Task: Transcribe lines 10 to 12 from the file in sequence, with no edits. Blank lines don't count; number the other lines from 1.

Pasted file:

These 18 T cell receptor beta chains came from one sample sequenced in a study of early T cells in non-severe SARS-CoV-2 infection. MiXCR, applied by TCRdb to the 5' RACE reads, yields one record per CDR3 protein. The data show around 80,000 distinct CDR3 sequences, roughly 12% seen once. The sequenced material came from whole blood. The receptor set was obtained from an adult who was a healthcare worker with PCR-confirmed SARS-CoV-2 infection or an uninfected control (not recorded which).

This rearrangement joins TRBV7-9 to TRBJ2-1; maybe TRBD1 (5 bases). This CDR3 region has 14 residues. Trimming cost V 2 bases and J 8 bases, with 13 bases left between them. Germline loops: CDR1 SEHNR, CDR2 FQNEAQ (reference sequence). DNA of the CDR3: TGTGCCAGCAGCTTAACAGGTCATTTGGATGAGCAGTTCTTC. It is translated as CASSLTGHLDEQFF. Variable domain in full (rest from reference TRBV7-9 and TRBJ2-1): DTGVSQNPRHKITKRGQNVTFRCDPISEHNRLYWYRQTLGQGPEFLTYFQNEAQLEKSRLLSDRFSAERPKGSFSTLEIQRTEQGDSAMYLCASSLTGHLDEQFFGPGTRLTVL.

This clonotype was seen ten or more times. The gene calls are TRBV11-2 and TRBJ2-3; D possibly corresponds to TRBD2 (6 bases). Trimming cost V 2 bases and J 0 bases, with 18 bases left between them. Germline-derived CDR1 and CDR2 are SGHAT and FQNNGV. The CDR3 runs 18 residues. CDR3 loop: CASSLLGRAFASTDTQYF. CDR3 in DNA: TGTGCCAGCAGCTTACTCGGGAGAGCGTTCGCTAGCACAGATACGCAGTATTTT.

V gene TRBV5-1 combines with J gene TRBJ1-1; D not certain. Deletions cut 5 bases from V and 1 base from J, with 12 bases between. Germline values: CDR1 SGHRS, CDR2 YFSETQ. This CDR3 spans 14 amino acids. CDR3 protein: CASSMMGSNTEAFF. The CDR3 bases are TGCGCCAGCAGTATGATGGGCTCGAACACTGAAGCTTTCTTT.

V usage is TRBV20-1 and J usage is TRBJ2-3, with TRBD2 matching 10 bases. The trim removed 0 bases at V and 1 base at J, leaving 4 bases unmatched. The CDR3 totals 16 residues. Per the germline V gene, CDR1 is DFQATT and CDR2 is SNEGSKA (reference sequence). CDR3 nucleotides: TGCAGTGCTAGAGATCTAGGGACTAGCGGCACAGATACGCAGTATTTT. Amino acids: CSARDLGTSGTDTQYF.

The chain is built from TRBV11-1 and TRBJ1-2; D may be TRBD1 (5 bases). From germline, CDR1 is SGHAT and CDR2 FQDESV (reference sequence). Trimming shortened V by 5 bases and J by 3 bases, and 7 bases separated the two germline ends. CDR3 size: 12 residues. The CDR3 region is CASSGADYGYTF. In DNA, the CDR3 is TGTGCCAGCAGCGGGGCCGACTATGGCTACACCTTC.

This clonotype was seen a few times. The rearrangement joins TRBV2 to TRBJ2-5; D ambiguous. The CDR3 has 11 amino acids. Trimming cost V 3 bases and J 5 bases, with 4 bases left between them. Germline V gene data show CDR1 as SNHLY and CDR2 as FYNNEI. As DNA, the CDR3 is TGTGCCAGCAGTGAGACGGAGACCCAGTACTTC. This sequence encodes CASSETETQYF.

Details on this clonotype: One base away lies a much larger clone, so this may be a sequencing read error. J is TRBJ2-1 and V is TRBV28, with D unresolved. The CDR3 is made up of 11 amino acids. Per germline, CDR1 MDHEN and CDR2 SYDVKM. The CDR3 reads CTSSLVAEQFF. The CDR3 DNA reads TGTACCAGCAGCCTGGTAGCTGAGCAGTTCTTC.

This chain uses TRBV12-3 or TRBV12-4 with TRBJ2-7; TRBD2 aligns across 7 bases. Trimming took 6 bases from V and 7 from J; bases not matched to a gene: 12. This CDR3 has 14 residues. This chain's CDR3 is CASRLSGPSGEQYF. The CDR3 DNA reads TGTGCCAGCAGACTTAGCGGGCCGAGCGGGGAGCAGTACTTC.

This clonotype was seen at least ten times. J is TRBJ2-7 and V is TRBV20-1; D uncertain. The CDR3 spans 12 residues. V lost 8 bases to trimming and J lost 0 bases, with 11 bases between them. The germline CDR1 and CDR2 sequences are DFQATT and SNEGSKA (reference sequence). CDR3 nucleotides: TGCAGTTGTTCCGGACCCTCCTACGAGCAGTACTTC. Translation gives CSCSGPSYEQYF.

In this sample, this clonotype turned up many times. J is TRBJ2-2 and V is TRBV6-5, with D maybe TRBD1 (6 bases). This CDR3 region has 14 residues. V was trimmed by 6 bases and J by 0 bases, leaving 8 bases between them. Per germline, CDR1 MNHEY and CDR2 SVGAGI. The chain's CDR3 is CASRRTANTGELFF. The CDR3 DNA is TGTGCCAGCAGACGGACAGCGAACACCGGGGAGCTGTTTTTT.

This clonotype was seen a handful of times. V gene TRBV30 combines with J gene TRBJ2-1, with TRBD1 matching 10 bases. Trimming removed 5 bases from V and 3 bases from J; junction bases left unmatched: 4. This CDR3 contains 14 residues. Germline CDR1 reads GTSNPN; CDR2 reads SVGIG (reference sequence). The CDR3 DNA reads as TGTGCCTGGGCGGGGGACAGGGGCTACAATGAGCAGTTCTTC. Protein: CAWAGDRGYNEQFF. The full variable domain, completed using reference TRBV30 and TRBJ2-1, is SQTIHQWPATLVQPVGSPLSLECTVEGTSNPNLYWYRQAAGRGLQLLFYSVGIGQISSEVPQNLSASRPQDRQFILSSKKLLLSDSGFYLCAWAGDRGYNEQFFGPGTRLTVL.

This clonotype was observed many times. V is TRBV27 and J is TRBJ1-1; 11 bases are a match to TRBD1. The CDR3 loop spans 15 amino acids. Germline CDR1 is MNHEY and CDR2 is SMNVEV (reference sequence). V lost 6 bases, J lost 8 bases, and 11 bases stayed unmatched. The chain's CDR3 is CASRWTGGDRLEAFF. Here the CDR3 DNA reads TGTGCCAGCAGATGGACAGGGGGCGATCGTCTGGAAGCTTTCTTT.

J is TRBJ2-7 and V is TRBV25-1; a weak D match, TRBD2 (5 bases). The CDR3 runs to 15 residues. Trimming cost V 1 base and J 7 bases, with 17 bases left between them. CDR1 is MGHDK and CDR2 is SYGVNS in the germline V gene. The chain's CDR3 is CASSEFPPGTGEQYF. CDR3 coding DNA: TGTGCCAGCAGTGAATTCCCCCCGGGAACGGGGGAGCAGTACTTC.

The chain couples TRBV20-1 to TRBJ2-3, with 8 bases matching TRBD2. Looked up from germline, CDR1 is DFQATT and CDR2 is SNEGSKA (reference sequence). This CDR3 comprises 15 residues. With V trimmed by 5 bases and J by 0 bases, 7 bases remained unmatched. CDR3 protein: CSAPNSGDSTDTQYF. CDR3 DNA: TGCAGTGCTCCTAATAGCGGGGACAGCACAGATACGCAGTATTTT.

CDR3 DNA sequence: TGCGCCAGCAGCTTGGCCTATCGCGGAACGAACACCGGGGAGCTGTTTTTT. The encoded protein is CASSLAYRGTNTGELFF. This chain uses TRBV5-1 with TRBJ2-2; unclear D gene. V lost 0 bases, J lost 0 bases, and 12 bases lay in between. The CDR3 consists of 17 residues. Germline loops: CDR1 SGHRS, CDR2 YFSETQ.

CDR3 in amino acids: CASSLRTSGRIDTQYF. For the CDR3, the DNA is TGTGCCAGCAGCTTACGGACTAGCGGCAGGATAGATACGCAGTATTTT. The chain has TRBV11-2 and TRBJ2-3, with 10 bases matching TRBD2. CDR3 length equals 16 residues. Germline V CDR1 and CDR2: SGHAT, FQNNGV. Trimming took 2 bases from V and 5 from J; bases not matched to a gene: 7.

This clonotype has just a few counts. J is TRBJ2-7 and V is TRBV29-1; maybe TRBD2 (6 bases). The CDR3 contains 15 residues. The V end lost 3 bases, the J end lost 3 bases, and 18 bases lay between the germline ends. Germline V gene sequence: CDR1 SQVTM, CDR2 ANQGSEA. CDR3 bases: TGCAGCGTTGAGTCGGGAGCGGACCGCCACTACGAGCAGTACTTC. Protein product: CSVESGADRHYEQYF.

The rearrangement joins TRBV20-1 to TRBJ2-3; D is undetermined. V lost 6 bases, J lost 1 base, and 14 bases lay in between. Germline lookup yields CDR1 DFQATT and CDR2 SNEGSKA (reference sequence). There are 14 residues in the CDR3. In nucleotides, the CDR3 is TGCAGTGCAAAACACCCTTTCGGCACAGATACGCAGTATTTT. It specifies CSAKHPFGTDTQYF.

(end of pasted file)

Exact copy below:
This clonotype was seen at least ten times. J is TRBJ2-7 and V is TRBV20-1; D uncertain. The CDR3 spans 12 residues. V lost 8 bases to trimming and J lost 0 bases, with 11 bases between them. The germline CDR1 and CDR2 sequences are DFQATT and SNEGSKA (reference sequence). CDR3 nucleotides: TGCAGTTGTTCCGGACCCTCCTACGAGCAGTACTTC. Translation gives CSCSGPSYEQYF.

In this sample, this clonotype turned up many times. J is TRBJ2-2 and V is TRBV6-5, with D maybe TRBD1 (6 bases). This CDR3 region has 14 residues. V was trimmed by 6 bases and J by 0 bases, leaving 8 bases between them. Per germline, CDR1 MNHEY and CDR2 SVGAGI. The chain's CDR3 is CASRRTANTGELFF. The CDR3 DNA is TGTGCCAGCAGACGGACAGCGAACACCGGGGAGCTGTTTTTT.

This clonotype was seen a handful of times. V gene TRBV30 combines with J gene TRBJ2-1, with TRBD1 matching 10 bases. Trimming removed 5 bases from V and 3 bases from J; junction bases left unmatched: 4. This CDR3 contains 14 residues. Germline CDR1 reads GTSNPN; CDR2 reads SVGIG (reference sequence). The CDR3 DNA reads as TGTGCCTGGGCGGGGGACAGGGGCTACAATGAGCAGTTCTTC. Protein: CAWAGDRGYNEQFF. The full variable domain, completed using reference TRBV30 and TRBJ2-1, is SQTIHQWPATLVQPVGSPLSLECTVEGTSNPNLYWYRQAAGRGLQLLFYSVGIGQISSEVPQNLSASRPQDRQFILSSKKLLLSDSGFYLCAWAGDRGYNEQFFGPGTRLTVL.